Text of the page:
Anticipatory Robot Control for a Partially Observable Environment Using Episodic Memories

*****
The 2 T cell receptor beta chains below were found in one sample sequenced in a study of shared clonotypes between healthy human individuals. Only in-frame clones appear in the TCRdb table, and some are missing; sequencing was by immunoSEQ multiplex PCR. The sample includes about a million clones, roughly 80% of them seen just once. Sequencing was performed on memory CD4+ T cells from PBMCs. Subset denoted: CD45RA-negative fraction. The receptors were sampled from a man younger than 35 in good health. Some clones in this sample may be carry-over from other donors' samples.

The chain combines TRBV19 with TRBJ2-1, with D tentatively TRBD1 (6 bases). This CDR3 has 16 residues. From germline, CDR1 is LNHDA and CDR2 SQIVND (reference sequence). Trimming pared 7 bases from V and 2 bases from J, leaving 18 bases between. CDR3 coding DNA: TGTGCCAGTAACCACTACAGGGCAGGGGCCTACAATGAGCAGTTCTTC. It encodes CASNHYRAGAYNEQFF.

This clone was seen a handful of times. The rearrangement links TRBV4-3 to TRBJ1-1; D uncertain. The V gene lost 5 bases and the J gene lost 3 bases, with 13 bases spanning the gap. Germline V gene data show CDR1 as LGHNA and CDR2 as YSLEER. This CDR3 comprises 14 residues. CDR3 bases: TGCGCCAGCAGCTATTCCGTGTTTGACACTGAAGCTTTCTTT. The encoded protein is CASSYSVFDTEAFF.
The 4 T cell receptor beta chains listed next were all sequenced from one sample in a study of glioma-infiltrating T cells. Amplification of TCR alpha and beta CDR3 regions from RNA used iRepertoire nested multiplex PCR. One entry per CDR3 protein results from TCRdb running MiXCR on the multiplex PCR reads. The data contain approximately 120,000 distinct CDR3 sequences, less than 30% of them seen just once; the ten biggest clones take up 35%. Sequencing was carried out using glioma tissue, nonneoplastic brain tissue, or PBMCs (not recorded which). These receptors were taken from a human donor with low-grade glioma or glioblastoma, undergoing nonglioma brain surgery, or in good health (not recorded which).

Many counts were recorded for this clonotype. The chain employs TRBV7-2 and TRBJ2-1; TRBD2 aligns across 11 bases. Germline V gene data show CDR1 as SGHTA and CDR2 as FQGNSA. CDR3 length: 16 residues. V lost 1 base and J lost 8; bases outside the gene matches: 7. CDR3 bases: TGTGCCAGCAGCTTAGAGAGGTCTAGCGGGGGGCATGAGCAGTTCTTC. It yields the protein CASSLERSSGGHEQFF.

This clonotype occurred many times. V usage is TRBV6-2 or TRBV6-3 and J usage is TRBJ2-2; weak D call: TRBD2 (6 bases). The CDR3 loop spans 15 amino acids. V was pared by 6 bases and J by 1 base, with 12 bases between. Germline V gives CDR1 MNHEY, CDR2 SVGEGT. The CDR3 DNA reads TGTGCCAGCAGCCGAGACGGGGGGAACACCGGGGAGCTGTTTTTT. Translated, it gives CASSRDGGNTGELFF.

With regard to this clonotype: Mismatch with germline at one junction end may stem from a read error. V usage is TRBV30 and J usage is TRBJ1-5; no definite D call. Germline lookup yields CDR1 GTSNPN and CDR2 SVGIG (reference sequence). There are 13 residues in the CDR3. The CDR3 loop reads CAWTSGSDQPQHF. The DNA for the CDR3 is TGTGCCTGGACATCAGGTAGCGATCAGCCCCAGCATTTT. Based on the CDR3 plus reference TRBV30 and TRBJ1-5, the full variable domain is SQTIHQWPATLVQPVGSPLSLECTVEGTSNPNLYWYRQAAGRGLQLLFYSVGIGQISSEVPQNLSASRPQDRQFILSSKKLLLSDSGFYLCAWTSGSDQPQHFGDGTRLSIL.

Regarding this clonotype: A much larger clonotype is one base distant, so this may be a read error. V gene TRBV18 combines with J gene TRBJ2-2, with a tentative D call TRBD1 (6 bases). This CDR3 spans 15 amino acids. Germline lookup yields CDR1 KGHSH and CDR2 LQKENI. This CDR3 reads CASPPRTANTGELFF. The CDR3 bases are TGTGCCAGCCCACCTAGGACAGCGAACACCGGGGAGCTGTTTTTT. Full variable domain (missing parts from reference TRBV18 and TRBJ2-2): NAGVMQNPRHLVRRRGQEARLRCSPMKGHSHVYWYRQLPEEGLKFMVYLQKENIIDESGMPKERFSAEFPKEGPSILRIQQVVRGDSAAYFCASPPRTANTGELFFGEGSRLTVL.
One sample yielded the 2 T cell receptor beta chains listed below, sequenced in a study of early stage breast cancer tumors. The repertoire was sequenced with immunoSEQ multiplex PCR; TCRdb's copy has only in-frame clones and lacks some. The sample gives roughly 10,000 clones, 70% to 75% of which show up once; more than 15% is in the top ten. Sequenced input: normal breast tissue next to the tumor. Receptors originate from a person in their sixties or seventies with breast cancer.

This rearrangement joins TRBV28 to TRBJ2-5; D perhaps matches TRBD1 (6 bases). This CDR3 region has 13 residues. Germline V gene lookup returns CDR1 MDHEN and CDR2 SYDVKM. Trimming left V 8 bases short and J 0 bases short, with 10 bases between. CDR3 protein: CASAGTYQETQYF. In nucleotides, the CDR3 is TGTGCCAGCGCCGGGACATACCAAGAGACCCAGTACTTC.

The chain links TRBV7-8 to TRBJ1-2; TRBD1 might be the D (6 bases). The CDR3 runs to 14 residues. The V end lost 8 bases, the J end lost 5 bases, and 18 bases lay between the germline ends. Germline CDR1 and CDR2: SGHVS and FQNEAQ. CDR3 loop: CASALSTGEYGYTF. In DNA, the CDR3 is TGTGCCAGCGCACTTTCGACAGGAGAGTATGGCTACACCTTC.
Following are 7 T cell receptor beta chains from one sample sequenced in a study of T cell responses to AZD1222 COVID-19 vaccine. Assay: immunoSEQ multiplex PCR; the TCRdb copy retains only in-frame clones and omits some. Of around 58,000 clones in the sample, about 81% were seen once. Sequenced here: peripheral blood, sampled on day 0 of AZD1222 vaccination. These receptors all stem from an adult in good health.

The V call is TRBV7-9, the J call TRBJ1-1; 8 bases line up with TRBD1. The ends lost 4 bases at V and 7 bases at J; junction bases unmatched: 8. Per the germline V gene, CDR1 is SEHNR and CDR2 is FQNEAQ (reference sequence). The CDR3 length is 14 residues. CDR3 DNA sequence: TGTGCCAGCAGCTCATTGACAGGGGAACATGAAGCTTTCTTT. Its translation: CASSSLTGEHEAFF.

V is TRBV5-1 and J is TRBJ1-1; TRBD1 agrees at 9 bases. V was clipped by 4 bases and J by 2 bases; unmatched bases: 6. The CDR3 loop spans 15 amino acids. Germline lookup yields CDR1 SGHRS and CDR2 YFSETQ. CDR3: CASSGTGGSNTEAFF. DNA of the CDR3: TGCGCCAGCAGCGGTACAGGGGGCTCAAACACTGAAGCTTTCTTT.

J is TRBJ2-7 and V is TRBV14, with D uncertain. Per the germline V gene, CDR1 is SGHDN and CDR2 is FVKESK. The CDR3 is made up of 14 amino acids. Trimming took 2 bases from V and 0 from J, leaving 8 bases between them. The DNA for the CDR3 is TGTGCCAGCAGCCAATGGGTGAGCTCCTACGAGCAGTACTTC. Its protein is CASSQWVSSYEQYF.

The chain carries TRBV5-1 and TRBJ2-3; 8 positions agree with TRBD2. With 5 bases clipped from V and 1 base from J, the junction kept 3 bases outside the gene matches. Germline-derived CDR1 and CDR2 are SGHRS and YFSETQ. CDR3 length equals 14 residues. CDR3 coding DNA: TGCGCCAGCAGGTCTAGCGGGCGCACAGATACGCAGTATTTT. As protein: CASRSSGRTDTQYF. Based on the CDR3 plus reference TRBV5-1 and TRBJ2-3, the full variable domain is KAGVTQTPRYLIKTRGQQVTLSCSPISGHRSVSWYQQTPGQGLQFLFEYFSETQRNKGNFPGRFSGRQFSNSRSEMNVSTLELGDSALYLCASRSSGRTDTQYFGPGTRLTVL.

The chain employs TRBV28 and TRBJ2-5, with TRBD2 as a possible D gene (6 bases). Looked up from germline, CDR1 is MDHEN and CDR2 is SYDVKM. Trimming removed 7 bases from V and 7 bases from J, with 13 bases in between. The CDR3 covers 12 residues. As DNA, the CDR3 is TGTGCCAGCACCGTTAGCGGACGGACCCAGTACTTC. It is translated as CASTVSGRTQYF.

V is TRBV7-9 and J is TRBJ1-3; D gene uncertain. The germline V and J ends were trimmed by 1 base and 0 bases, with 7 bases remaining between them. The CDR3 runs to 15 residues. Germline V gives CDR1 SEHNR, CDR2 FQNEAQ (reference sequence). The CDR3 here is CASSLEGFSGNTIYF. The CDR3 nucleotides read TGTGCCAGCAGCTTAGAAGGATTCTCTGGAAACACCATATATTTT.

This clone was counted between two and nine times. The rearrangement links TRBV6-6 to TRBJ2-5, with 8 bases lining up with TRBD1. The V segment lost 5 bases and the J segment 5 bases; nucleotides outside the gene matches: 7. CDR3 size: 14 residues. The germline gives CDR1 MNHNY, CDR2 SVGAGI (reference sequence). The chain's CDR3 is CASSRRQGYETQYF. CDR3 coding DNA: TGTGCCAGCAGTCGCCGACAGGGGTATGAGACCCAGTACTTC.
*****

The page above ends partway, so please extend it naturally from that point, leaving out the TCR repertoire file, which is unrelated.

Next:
This paper explains an episodic-memory based approach for computing anticipatory robot behavior in a partially observable environment. Inspired by biological findings on the mammalian hippocampus, here, the episodic memories retain a sequence of experienced observation, behavior, and reward. Incorporating multiple machine learning methods, this approach attempts to help reducing the computational burden of the partially observable Markov decision process (POMDP). In particular, the proposed computational reduction techniques include: 1) abstraction of the state space via temporal difference learning; 2) abstraction of the action space by utilizing motor schemata; 3) narrowing down the state space in terms of the goals by employing instance-based learning; 4) elimination of the value-iteration by assuming a unidirectional-linear-chaining formation of the state space; 5) reduction of the state-estimate computation by exploiting the property of the Poisson distribution; and 6) trimming the history length by imposing the cap on the number of episodes that are computed. Furthermore, claims 5) and 6) were empirically verified, and it was confirmed that the state estimation can be in fact computed in an O(n) time (where n is the number of the states), more efficient than a conventional Kalman-filter based approach of O(n2).